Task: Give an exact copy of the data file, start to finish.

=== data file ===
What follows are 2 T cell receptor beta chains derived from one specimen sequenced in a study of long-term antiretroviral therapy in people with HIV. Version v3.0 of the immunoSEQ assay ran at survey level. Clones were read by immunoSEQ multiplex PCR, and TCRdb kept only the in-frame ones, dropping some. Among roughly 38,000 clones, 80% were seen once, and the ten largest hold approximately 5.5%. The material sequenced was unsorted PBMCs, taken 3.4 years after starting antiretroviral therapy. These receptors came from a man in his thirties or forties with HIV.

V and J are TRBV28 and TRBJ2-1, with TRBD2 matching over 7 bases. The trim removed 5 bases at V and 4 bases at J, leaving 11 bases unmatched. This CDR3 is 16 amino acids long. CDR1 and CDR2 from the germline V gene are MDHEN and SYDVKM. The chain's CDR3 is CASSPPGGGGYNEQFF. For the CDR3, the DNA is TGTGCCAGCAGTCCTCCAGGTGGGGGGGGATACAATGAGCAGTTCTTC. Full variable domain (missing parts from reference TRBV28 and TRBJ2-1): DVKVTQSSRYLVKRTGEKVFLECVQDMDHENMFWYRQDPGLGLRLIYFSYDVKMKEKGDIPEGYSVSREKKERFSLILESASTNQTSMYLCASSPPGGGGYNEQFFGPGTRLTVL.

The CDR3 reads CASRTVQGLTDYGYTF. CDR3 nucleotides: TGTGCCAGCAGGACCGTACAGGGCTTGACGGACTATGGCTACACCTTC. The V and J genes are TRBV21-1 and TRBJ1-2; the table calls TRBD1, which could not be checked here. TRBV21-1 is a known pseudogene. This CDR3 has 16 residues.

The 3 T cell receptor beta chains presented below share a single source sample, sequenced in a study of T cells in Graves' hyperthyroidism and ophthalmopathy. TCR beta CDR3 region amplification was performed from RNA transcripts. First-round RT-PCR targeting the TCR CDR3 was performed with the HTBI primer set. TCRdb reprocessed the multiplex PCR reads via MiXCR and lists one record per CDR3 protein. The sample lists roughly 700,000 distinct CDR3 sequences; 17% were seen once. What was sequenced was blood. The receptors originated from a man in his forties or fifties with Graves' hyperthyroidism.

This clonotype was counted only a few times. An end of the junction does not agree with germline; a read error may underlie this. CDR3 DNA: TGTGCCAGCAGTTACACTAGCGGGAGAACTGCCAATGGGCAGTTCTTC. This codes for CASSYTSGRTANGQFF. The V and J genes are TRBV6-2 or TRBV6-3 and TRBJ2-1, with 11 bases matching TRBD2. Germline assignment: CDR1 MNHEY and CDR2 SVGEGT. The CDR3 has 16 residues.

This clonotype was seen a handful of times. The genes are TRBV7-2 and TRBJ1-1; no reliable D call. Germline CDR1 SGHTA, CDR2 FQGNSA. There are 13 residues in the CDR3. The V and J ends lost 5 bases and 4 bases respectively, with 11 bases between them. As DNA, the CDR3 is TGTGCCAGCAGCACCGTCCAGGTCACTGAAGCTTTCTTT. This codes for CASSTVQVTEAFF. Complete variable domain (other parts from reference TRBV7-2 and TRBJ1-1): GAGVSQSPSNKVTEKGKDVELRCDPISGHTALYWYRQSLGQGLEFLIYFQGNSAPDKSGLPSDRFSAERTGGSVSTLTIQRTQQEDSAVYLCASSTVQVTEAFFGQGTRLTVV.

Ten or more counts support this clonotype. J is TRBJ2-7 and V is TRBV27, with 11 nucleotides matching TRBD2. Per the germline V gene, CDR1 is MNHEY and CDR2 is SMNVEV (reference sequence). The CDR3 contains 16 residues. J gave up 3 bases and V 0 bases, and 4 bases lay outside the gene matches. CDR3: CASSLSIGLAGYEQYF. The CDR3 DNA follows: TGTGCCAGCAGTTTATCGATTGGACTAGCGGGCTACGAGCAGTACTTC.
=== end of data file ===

What follows are 2 T cell receptor beta chains derived from one specimen sequenced in a study of long-term antiretroviral therapy in people with HIV. Version v3.0 of the immunoSEQ assay ran at survey level. Clones were read by immunoSEQ multiplex PCR, and TCRdb kept only the in-frame ones, dropping some. Among roughly 38,000 clones, 80% were seen once, and the ten largest hold approximately 5.5%. The material sequenced was unsorted PBMCs, taken 3.4 years after starting antiretroviral therapy. These receptors came from a man in his thirties or forties with HIV.

V and J are TRBV28 and TRBJ2-1, with TRBD2 matching over 7 bases. The trim removed 5 bases at V and 4 bases at J, leaving 11 bases unmatched. This CDR3 is 16 amino acids long. CDR1 and CDR2 from the germline V gene are MDHEN and SYDVKM. The chain's CDR3 is CASSPPGGGGYNEQFF. For the CDR3, the DNA is TGTGCCAGCAGTCCTCCAGGTGGGGGGGGATACAATGAGCAGTTCTTC. Full variable domain (missing parts from reference TRBV28 and TRBJ2-1): DVKVTQSSRYLVKRTGEKVFLECVQDMDHENMFWYRQDPGLGLRLIYFSYDVKMKEKGDIPEGYSVSREKKERFSLILESASTNQTSMYLCASSPPGGGGYNEQFFGPGTRLTVL.

The CDR3 reads CASRTVQGLTDYGYTF. CDR3 nucleotides: TGTGCCAGCAGGACCGTACAGGGCTTGACGGACTATGGCTACACCTTC. The V and J genes are TRBV21-1 and TRBJ1-2; the table calls TRBD1, which could not be checked here. TRBV21-1 is a known pseudogene. This CDR3 has 16 residues.

The 3 T cell receptor beta chains presented below share a single source sample, sequenced in a study of T cells in Graves' hyperthyroidism and ophthalmopathy. TCR beta CDR3 region amplification was performed from RNA transcripts. First-round RT-PCR targeting the TCR CDR3 was performed with the HTBI primer set. TCRdb reprocessed the multiplex PCR reads via MiXCR and lists one record per CDR3 protein. The sample lists roughly 700,000 distinct CDR3 sequences; 17% were seen once. What was sequenced was blood. The receptors originated from a man in his forties or fifties with Graves' hyperthyroidism.

This clonotype was counted only a few times. An end of the junction does not agree with germline; a read error may underlie this. CDR3 DNA: TGTGCCAGCAGTTACACTAGCGGGAGAACTGCCAATGGGCAGTTCTTC. This codes for CASSYTSGRTANGQFF. The V and J genes are TRBV6-2 or TRBV6-3 and TRBJ2-1, with 11 bases matching TRBD2. Germline assignment: CDR1 MNHEY and CDR2 SVGEGT. The CDR3 has 16 residues.

This clonotype was seen a handful of times. The genes are TRBV7-2 and TRBJ1-1; no reliable D call. Germline CDR1 SGHTA, CDR2 FQGNSA. There are 13 residues in the CDR3. The V and J ends lost 5 bases and 4 bases respectively, with 11 bases between them. As DNA, the CDR3 is TGTGCCAGCAGCACCGTCCAGGTCACTGAAGCTTTCTTT. This codes for CASSTVQVTEAFF. Complete variable domain (other parts from reference TRBV7-2 and TRBJ1-1): GAGVSQSPSNKVTEKGKDVELRCDPISGHTALYWYRQSLGQGLEFLIYFQGNSAPDKSGLPSDRFSAERTGGSVSTLTIQRTQQEDSAVYLCASSTVQVTEAFFGQGTRLTVV.

Ten or more counts support this clonotype. J is TRBJ2-7 and V is TRBV27, with 11 nucleotides matching TRBD2. Per the germline V gene, CDR1 is MNHEY and CDR2 is SMNVEV (reference sequence). The CDR3 contains 16 residues. J gave up 3 bases and V 0 bases, and 4 bases lay outside the gene matches. CDR3: CASSLSIGLAGYEQYF. The CDR3 DNA follows: TGTGCCAGCAGTTTATCGATTGGACTAGCGGGCTACGAGCAGTACTTC.